If integration is permitted, the time of recognition and character of payments on NPCs would be determined consistently with the underlying asset or liability. This would comport with the financial statement treatment of the transactions, which allows taxpayers to account for the NPCs and the asset or liability that the contract hedges on an integrated basis.(4) Integrated tax accounting under section 446 would also be consistent with the regulations under section 988 (allowing integration for heding foreign currency denominated assets and liabilities),(5) and the temporary regulations under section 861 (which provide that gains and losses from derivative financial products used to hedge debt can be treated as an addition or reduction to interest expense on such debt).(6)

For the foregoing reasons, TEI strongly recommends that the IRS permit integration of the underlying assets and liabilities being hedged with an NPC.

Actively Traded

Personal Property

Section 1092 of the Code prescribes rules relating to nonrecognition of losses on straddles. Those loss deferral rules generally apply to offsetting positions in personal property that are "actively traded," and Prop. Reg. [section] 1.1092(d)-1 provides that actively traded personal property includes any personal property for which brokers or dealers provide regular pricing information in an established financial market. An established financial market includes a national security exchange, a domestic board of trade designated as a contract market, a foreign securities exchange or board of trade, and an interbank or interdealer market.

Under Prop. Reg. [section] 1.1092(d)-1(c)(1), NPCs generally constitute actively traded personal property for purposes of section 1092. Thus, a loss realized with respect to an NPC will not be recognized under section 1092(a) to the extent the taxpayer has an unrecognized gain in one or more offsetting positions. TEI believes that NPCs should not be considered actively traded personal property under section 1092, since there is no secondary market for NPCs. NPCs are characterized by individualized negotiation between the parties on the terms of the transaction and are affected by the creditworthiness of each party. In other words, NPCs are not "actively traded" in the same manner as stocks, options, commodities, or regulated futures contracts.

TEI is also troubled by the characterization of the rights and obligations of the parties to an NPC as an interest in personal property to the extent such a characterization causes gain or loss on termination of the NPC to be capital in nature under section 1234A.(7) One of the major issues left unresolved by Notice 89-21(8) and generally eschewed in the proposed regulations is whether income and deductions with respect to NPCs (denominated in functional currency) are ordinary or capital in character. The preamble states, however, that gain or loss realized through termination of a taxpayer's rights or obligations under an NPC will generally be treated as capital in nature. (9) TEI believes that, at least in cases where NPCs are used in hedging transactions, gain or loss should have the same character as the liability or asset being hedged. At a minimum, the IRS should defer characterizing the treatment of termination payments as capital in nature until it resolves, by further regulatory guidance, the policy issues raised by the Supreme Court's decision in Arkansas Best v. Commissioner. (10)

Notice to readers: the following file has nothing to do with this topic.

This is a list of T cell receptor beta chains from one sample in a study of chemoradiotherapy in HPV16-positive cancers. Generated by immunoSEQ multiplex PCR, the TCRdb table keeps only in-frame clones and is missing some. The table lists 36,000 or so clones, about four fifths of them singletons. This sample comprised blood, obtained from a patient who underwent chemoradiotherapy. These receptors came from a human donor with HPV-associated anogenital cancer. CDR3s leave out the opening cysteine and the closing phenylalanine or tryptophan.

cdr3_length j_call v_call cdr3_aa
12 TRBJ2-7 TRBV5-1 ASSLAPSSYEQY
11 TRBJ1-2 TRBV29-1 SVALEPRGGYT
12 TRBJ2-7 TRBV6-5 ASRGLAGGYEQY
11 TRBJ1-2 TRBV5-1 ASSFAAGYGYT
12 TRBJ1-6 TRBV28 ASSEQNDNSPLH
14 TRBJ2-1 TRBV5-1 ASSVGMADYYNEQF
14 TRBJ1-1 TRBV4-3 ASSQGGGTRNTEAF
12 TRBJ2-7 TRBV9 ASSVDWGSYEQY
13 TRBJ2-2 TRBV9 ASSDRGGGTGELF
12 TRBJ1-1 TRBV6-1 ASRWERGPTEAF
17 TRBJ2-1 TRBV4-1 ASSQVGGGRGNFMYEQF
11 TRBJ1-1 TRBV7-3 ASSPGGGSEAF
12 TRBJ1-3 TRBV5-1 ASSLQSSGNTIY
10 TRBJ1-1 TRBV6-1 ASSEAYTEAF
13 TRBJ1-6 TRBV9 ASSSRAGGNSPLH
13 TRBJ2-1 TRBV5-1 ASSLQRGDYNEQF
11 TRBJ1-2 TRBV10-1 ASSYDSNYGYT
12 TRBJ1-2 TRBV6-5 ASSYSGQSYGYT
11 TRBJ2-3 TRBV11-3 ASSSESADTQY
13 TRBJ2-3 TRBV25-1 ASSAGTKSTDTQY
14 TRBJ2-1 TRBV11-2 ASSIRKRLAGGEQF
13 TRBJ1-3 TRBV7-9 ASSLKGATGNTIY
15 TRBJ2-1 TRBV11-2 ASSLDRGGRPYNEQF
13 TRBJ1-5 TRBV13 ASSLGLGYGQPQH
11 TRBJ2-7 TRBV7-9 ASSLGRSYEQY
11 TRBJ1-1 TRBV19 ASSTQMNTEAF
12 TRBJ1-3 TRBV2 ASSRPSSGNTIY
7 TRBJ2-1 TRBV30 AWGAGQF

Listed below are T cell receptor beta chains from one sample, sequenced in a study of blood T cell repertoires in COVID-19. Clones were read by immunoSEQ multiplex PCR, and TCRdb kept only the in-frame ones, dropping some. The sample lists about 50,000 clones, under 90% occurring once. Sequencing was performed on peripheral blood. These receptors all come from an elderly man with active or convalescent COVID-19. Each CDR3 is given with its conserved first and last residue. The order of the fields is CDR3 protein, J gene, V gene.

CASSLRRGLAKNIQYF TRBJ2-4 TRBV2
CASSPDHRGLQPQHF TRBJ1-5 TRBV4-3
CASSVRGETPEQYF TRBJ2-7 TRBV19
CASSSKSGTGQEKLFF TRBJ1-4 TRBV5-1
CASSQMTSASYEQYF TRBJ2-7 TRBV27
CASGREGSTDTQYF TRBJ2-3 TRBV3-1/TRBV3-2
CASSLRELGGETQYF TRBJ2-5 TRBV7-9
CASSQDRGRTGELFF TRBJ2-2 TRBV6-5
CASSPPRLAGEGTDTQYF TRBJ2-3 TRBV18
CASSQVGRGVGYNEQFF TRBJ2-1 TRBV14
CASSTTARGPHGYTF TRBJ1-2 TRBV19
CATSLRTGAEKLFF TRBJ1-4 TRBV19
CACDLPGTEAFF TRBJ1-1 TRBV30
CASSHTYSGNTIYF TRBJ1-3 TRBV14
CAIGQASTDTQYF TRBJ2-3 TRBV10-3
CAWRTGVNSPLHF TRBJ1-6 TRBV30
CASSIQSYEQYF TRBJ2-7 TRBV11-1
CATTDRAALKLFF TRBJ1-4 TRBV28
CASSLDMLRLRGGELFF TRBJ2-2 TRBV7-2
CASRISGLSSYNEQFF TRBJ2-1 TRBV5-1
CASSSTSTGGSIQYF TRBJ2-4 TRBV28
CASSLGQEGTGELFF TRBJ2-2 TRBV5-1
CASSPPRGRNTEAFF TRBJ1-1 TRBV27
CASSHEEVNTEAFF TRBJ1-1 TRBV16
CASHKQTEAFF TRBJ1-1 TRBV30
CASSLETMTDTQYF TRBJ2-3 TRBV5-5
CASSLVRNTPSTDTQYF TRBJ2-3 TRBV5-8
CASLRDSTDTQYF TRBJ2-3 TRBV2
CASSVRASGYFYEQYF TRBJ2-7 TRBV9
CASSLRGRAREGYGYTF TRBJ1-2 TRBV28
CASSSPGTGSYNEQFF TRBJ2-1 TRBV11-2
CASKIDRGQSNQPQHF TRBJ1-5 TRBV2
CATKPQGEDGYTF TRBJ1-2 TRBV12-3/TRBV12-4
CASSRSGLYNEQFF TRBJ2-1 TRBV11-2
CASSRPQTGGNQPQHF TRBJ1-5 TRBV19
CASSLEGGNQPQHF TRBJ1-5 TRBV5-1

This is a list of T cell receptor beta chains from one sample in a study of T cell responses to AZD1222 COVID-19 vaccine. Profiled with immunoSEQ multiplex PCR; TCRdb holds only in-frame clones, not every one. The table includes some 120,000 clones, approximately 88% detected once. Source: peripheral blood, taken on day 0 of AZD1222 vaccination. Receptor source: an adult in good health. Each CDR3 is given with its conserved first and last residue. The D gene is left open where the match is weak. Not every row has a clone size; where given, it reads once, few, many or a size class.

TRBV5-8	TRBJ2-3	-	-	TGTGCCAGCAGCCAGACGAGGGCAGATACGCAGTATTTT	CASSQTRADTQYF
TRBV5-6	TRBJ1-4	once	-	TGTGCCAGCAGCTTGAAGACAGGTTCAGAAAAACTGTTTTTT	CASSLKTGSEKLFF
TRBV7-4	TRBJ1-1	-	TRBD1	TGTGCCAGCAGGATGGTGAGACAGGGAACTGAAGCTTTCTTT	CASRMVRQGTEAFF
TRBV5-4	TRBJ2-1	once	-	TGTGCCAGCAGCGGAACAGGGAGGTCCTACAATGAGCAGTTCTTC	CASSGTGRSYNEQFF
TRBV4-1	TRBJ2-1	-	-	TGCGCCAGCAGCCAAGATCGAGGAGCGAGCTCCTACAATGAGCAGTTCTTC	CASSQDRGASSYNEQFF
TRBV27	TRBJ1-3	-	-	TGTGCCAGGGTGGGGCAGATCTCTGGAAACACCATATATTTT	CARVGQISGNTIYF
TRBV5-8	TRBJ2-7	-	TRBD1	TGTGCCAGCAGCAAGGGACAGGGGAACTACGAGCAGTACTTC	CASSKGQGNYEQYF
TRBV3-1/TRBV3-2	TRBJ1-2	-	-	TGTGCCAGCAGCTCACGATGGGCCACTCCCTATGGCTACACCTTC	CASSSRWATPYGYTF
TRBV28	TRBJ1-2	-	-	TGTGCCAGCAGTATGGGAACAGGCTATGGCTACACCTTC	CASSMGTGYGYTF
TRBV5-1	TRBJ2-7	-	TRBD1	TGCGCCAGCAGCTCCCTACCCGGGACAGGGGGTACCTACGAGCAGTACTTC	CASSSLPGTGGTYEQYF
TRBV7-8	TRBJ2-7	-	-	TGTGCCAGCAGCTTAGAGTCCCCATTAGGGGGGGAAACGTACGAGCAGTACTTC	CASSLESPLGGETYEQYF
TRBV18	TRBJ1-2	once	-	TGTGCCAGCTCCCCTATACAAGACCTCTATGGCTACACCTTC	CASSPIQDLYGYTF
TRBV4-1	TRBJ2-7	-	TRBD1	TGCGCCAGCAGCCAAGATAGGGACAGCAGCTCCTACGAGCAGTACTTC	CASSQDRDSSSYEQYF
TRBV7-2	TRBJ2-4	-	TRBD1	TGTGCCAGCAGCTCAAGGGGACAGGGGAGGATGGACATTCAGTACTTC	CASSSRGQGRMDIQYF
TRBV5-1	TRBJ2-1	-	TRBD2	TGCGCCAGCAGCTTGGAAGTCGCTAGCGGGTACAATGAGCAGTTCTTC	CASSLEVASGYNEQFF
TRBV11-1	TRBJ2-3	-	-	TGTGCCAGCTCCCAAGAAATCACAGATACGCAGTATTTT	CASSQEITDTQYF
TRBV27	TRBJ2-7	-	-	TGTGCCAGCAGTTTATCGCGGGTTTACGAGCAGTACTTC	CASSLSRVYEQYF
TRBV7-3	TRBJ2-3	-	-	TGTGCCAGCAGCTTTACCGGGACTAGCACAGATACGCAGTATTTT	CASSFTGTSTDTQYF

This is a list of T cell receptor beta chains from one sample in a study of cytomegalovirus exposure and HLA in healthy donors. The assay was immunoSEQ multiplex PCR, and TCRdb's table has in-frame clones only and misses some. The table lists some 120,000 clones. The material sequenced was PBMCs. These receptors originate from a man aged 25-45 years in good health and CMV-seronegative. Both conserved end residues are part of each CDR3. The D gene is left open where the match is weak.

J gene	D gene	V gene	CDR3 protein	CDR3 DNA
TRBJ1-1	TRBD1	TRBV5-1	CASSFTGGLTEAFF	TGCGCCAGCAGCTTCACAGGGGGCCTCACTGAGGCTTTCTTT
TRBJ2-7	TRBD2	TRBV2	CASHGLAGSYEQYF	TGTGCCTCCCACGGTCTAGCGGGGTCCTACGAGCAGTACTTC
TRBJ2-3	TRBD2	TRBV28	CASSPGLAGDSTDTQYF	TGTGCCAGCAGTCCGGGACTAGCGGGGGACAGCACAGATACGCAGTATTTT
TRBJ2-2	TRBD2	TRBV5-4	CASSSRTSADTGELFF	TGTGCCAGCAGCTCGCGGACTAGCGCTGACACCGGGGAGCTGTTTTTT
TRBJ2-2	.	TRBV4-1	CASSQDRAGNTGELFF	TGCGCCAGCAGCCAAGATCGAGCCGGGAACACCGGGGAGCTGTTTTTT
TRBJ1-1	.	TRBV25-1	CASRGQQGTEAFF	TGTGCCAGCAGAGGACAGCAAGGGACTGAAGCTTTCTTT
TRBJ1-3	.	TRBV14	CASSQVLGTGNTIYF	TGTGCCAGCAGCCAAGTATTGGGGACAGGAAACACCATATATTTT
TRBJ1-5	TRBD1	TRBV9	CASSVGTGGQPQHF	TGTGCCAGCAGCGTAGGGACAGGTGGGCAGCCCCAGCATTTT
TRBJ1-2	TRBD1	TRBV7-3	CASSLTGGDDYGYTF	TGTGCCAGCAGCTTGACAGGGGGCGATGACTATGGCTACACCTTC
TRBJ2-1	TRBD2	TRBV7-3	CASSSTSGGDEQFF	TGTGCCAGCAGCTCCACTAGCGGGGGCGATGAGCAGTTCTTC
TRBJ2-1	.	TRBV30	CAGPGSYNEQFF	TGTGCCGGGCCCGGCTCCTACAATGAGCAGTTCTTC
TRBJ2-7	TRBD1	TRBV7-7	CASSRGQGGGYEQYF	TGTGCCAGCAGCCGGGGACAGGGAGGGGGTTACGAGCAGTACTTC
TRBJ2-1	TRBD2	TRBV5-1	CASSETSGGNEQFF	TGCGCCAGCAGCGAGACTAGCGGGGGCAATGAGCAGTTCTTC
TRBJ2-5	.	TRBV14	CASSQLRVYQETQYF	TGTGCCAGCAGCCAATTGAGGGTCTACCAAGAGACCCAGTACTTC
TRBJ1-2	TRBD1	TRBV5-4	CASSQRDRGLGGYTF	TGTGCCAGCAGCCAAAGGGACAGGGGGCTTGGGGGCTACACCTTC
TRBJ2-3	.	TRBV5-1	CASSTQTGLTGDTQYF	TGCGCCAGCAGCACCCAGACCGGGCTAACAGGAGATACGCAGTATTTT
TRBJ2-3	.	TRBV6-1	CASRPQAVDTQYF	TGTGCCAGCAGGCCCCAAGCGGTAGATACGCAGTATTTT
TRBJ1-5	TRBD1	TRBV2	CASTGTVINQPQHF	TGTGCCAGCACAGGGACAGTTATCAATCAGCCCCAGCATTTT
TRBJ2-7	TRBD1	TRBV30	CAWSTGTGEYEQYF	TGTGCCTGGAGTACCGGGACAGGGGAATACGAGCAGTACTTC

Termination Payments

Under Prop. Reg. [sections] 1.446-3(e)(6)(i) and (ii), any payment that extinguishes all or a proportionate part of the rights and obligations of any party under an NPC is a termination payment for all parties to the contract. Termination payments include payments to third parties where one of the original parties to the contract assigns its rights under the contract to a third party. Such an assignment constitutes a recognition event for both parties to the contract. TEI questions the propriety of requiring the nonassigning party to recognize current income when it experiences no change in its economic position. (11) Well-advised taxpayers will prohibit assignments of their NPCs without consent. Assuming that the presence of nonassignment clauses does not inhibit the market for NPCs, the IRS's position may authorize taxpayers to generate capital gains or losses on the NPCs at will simply by giving consent to an assignment. Moreover, the proposed regulations pose serious administrative problems. This is because a recognition event recorded for tax purposes may not be consistent with the financial accounting treatment (i.e., for book accounting purposes no transaction will have occurred with respect to the nonassigning party), and because the calculation of the "gain" for the nonassigning party will be computed by reference to an estimated amount rather than an actual cash payment or contractual amount. (12) TEI is concerned that, absent direct notification from the assignor or the new counterparty, a taxpayer's corporate tax department may not become aware that a "triggering event" has occurred. The required book-to-tax adjustment would likely not be made. Thus, the proposed regulations create a trap for the unwary.